Council members approved a six-month memorandum of understanding during their regular meeting on Tuesday, Oct. 1, that allows city staff to negotiate with Surland about the development and operation of the center.
During the Sept. 20 meeting, the council approved a similar agreement to explore a public-private partnership to build a for-profit water park with theme park operator Wild Rivers Irvine LLC.
With both agreements in play, city staff will negotiate concurrently with Surland and Wild Rivers.
In a letter to the city dated and received on Sept. 17, Les Serpa, managing member of Surland, outlined the following conditions under which the company wants to negotiate:
n The swim center would be built on the swim center site identified in the Ellis Development Agreement.
n Surland would form a separate entity that would use roughly $4 million of funding the city has available and $10 million promised by Surland, along with any other funds that could be raised from grants, local developers or other sources to construct the swim center.
n The swim center would be designed to address the long-term needs of the Tracy community, including as many features from the conceptual design as possible and providing as many of the desired services as possible, given financial constraints.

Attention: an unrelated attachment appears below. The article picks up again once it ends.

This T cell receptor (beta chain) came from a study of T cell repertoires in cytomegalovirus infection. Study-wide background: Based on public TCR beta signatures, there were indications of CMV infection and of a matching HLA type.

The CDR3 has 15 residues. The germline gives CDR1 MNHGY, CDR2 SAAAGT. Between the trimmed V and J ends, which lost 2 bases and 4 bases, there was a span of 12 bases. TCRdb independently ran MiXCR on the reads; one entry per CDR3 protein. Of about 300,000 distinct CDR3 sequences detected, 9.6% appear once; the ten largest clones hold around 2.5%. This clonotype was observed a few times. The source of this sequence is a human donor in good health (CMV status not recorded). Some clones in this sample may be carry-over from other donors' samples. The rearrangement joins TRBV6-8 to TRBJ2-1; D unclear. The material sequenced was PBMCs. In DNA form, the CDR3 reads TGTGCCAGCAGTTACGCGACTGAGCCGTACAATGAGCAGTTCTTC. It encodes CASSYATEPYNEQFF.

n Surland would enlist the help of community groups and entities, such as USA Swim, to help operate and maintain the swim center once constructed.
The intent would be to provide the same level of service to the community as envisioned through years of conceptual design discussion and consensus approval.
n The swim center would be owned and operated by the entity established by the agreement.
n The city would be able to program swim lessons and other related activities through the agreement between Surland and the city.
Serpa briefly addressed council members on the topic during Tuesday’s meeting.
“We think this is something we can offer that will be helpful to the community and the city, as well,” he said. “We would just like to be able to have these discussions with (city) staff, and that’s all we are requesting.”
David Anderson, the president of the Tracy Airport Association, objected to the agreement based on safety concerns with the proposed 16-acre location of the aquatic center.
It’s zoned to be built in the departure and approach pathway of the airport’s main runway.
Anderson submitted several accident reports from similar-sized airports where planes crashed into residential areas near those airports.
“We support putting a swim center in — Tracy needs a swim center — but we don’t want it at the end of our runway,” he said. “It’s bad for everything.”
• Contact Joel Danoy at 830-4229 or email@example.com.